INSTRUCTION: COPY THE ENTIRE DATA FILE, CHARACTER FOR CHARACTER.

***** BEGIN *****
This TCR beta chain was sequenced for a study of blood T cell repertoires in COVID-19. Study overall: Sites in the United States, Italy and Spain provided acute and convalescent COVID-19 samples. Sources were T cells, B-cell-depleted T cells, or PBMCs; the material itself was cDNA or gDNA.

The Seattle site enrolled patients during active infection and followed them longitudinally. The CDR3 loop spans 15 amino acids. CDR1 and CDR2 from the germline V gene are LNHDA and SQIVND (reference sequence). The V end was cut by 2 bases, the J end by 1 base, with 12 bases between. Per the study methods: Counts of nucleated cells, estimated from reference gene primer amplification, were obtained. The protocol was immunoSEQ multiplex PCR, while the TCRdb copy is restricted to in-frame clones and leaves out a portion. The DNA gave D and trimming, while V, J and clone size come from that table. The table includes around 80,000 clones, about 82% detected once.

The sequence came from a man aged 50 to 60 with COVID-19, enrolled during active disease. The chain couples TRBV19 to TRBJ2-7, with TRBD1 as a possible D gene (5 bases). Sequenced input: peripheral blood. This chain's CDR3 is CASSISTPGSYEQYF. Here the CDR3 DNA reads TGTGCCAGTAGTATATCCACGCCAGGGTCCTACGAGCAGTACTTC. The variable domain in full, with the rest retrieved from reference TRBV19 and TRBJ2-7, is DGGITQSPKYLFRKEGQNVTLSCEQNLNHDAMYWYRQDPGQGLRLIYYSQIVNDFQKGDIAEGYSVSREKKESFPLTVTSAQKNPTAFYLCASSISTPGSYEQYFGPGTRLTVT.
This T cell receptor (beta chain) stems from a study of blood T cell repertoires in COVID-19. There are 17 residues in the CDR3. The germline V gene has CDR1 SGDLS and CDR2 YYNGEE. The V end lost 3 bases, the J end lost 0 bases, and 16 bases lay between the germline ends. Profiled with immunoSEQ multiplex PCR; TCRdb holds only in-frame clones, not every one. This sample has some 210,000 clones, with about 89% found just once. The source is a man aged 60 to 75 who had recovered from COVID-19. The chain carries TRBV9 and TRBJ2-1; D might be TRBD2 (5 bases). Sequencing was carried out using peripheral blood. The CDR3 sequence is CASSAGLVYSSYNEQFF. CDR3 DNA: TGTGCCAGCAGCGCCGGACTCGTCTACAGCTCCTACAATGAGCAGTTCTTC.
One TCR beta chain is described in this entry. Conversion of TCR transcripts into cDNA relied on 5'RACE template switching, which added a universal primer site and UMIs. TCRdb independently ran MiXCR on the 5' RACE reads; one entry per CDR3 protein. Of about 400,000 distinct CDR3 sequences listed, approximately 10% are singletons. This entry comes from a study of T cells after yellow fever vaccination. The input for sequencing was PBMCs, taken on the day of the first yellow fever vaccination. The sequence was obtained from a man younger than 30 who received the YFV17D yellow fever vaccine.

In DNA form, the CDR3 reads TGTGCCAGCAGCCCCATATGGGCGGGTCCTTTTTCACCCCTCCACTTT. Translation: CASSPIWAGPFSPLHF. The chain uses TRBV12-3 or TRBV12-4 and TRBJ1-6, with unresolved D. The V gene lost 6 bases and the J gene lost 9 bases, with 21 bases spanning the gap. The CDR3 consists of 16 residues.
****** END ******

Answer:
This TCR beta chain was sequenced for a study of blood T cell repertoires in COVID-19. Study overall: Sites in the United States, Italy and Spain provided acute and convalescent COVID-19 samples. Sources were T cells, B-cell-depleted T cells, or PBMCs; the material itself was cDNA or gDNA.

The Seattle site enrolled patients during active infection and followed them longitudinally. The CDR3 loop spans 15 amino acids. CDR1 and CDR2 from the germline V gene are LNHDA and SQIVND (reference sequence). The V end was cut by 2 bases, the J end by 1 base, with 12 bases between. Per the study methods: Counts of nucleated cells, estimated from reference gene primer amplification, were obtained. The protocol was immunoSEQ multiplex PCR, while the TCRdb copy is restricted to in-frame clones and leaves out a portion. The DNA gave D and trimming, while V, J and clone size come from that table. The table includes around 80,000 clones, about 82% detected once.

The sequence came from a man aged 50 to 60 with COVID-19, enrolled during active disease. The chain couples TRBV19 to TRBJ2-7, with TRBD1 as a possible D gene (5 bases). Sequenced input: peripheral blood. This chain's CDR3 is CASSISTPGSYEQYF. Here the CDR3 DNA reads TGTGCCAGTAGTATATCCACGCCAGGGTCCTACGAGCAGTACTTC. The variable domain in full, with the rest retrieved from reference TRBV19 and TRBJ2-7, is DGGITQSPKYLFRKEGQNVTLSCEQNLNHDAMYWYRQDPGQGLRLIYYSQIVNDFQKGDIAEGYSVSREKKESFPLTVTSAQKNPTAFYLCASSISTPGSYEQYFGPGTRLTVT.
This T cell receptor (beta chain) stems from a study of blood T cell repertoires in COVID-19. There are 17 residues in the CDR3. The germline V gene has CDR1 SGDLS and CDR2 YYNGEE. The V end lost 3 bases, the J end lost 0 bases, and 16 bases lay between the germline ends. Profiled with immunoSEQ multiplex PCR; TCRdb holds only in-frame clones, not every one. This sample has some 210,000 clones, with about 89% found just once. The source is a man aged 60 to 75 who had recovered from COVID-19. The chain carries TRBV9 and TRBJ2-1; D might be TRBD2 (5 bases). Sequencing was carried out using peripheral blood. The CDR3 sequence is CASSAGLVYSSYNEQFF. CDR3 DNA: TGTGCCAGCAGCGCCGGACTCGTCTACAGCTCCTACAATGAGCAGTTCTTC.
One TCR beta chain is described in this entry. Conversion of TCR transcripts into cDNA relied on 5'RACE template switching, which added a universal primer site and UMIs. TCRdb independently ran MiXCR on the 5' RACE reads; one entry per CDR3 protein. Of about 400,000 distinct CDR3 sequences listed, approximately 10% are singletons. This entry comes from a study of T cells after yellow fever vaccination. The input for sequencing was PBMCs, taken on the day of the first yellow fever vaccination. The sequence was obtained from a man younger than 30 who received the YFV17D yellow fever vaccine.

In DNA form, the CDR3 reads TGTGCCAGCAGCCCCATATGGGCGGGTCCTTTTTCACCCCTCCACTTT. Translation: CASSPIWAGPFSPLHF. The chain uses TRBV12-3 or TRBV12-4 and TRBJ1-6, with unresolved D. The V gene lost 6 bases and the J gene lost 9 bases, with 21 bases spanning the gap. The CDR3 consists of 16 residues.